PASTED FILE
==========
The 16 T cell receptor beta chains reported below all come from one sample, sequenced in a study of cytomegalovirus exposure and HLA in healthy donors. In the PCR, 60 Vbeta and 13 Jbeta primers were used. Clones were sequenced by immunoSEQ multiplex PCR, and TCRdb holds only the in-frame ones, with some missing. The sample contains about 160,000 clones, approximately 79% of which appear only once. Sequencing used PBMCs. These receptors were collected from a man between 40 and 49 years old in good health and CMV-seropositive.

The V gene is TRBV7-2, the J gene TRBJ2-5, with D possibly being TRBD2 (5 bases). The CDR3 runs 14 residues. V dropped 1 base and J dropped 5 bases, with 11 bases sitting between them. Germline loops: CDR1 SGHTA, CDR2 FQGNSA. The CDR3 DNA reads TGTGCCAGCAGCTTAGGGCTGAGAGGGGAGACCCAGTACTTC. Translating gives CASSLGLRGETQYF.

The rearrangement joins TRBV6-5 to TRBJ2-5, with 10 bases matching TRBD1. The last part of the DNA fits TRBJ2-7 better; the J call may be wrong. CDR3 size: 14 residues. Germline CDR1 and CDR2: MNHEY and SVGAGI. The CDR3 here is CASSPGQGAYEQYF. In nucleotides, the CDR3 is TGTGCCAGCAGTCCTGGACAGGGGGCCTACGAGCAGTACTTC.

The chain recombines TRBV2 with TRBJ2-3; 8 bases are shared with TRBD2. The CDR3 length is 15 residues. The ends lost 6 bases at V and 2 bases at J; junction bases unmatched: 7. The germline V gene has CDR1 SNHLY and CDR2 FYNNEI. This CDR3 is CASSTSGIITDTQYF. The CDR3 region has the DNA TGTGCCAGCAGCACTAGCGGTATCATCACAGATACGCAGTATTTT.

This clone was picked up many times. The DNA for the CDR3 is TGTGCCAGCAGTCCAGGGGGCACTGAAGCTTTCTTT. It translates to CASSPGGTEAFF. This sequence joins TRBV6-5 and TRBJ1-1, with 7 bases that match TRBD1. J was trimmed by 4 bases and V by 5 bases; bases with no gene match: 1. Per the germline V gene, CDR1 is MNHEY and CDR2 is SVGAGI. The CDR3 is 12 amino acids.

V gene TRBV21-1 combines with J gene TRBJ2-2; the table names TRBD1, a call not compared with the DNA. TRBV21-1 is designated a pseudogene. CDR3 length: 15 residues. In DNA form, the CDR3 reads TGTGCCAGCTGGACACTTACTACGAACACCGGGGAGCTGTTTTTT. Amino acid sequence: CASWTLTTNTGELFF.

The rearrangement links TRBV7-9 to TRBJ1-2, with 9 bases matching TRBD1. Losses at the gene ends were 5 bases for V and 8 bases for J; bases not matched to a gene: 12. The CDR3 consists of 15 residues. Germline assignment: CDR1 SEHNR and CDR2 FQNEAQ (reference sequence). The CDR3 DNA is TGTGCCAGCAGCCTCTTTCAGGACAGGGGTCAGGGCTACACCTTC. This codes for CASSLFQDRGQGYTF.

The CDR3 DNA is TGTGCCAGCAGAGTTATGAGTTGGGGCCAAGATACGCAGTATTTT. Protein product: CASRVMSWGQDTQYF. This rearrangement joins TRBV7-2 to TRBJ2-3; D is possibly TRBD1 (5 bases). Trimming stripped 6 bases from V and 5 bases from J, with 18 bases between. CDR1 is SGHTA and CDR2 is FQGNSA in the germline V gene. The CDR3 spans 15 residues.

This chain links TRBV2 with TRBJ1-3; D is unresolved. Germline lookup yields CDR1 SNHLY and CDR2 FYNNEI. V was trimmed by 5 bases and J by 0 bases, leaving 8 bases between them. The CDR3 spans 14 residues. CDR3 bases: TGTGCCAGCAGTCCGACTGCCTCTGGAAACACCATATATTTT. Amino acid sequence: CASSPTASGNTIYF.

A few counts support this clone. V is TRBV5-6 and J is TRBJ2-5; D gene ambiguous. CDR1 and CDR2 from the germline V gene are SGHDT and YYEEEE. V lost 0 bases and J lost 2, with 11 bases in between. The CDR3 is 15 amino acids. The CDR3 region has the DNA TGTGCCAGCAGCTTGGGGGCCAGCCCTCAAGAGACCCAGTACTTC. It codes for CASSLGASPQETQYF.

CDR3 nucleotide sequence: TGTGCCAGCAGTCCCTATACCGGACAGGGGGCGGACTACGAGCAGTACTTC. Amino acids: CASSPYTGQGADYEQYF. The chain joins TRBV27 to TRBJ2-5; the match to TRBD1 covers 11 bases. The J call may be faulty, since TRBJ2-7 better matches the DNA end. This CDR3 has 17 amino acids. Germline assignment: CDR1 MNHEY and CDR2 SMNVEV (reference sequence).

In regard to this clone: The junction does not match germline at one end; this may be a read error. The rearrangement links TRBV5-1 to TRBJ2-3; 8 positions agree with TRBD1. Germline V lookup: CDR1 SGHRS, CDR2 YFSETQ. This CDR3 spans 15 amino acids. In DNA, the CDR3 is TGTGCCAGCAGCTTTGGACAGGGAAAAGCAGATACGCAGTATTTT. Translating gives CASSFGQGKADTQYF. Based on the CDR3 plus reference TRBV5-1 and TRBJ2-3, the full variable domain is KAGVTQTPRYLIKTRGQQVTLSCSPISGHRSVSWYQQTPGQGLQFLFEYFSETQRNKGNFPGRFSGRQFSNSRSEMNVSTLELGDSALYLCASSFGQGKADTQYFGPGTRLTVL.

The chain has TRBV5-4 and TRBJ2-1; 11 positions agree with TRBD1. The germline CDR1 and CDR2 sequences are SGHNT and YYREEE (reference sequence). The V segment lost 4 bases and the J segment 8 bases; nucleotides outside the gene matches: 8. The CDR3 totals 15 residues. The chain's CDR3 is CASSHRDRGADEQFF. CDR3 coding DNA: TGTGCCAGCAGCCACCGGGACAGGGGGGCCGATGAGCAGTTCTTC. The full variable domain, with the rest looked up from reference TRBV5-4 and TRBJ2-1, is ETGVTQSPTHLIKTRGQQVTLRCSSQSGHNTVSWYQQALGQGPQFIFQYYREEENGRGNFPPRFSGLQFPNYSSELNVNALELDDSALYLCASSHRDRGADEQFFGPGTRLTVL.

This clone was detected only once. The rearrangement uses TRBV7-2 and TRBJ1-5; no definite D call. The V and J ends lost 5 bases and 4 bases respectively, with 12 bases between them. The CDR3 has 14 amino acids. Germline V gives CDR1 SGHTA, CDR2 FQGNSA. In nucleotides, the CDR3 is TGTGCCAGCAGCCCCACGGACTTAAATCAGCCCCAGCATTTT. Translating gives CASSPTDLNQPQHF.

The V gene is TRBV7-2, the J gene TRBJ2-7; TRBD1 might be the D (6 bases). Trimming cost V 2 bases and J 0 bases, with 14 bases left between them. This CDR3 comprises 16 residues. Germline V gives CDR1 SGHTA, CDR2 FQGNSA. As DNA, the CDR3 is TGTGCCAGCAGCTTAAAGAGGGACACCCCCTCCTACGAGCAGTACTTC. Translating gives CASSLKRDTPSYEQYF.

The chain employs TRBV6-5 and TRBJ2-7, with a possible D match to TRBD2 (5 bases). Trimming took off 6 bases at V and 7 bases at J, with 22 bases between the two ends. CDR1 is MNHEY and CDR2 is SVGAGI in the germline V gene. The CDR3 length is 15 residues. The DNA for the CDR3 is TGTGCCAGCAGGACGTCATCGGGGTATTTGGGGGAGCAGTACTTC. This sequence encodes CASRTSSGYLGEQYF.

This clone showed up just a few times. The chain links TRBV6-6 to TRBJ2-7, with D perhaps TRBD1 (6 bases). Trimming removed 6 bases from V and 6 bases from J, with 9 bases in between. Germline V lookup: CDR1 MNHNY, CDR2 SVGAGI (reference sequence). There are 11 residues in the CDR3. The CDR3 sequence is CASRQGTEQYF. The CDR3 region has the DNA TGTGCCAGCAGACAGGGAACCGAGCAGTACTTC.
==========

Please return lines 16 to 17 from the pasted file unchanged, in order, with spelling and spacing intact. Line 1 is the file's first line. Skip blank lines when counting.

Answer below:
The chain employs TRBV6-5 and TRBJ2-7, with a possible D match to TRBD2 (5 bases). Trimming took off 6 bases at V and 7 bases at J, with 22 bases between the two ends. CDR1 is MNHEY and CDR2 is SVGAGI in the germline V gene. The CDR3 length is 15 residues. The DNA for the CDR3 is TGTGCCAGCAGGACGTCATCGGGGTATTTGGGGGAGCAGTACTTC. This sequence encodes CASRTSSGYLGEQYF.

This clone showed up just a few times. The chain links TRBV6-6 to TRBJ2-7, with D perhaps TRBD1 (6 bases). Trimming removed 6 bases from V and 6 bases from J, with 9 bases in between. Germline V lookup: CDR1 MNHNY, CDR2 SVGAGI (reference sequence). There are 11 residues in the CDR3. The CDR3 sequence is CASRQGTEQYF. The CDR3 region has the DNA TGTGCCAGCAGACAGGGAACCGAGCAGTACTTC.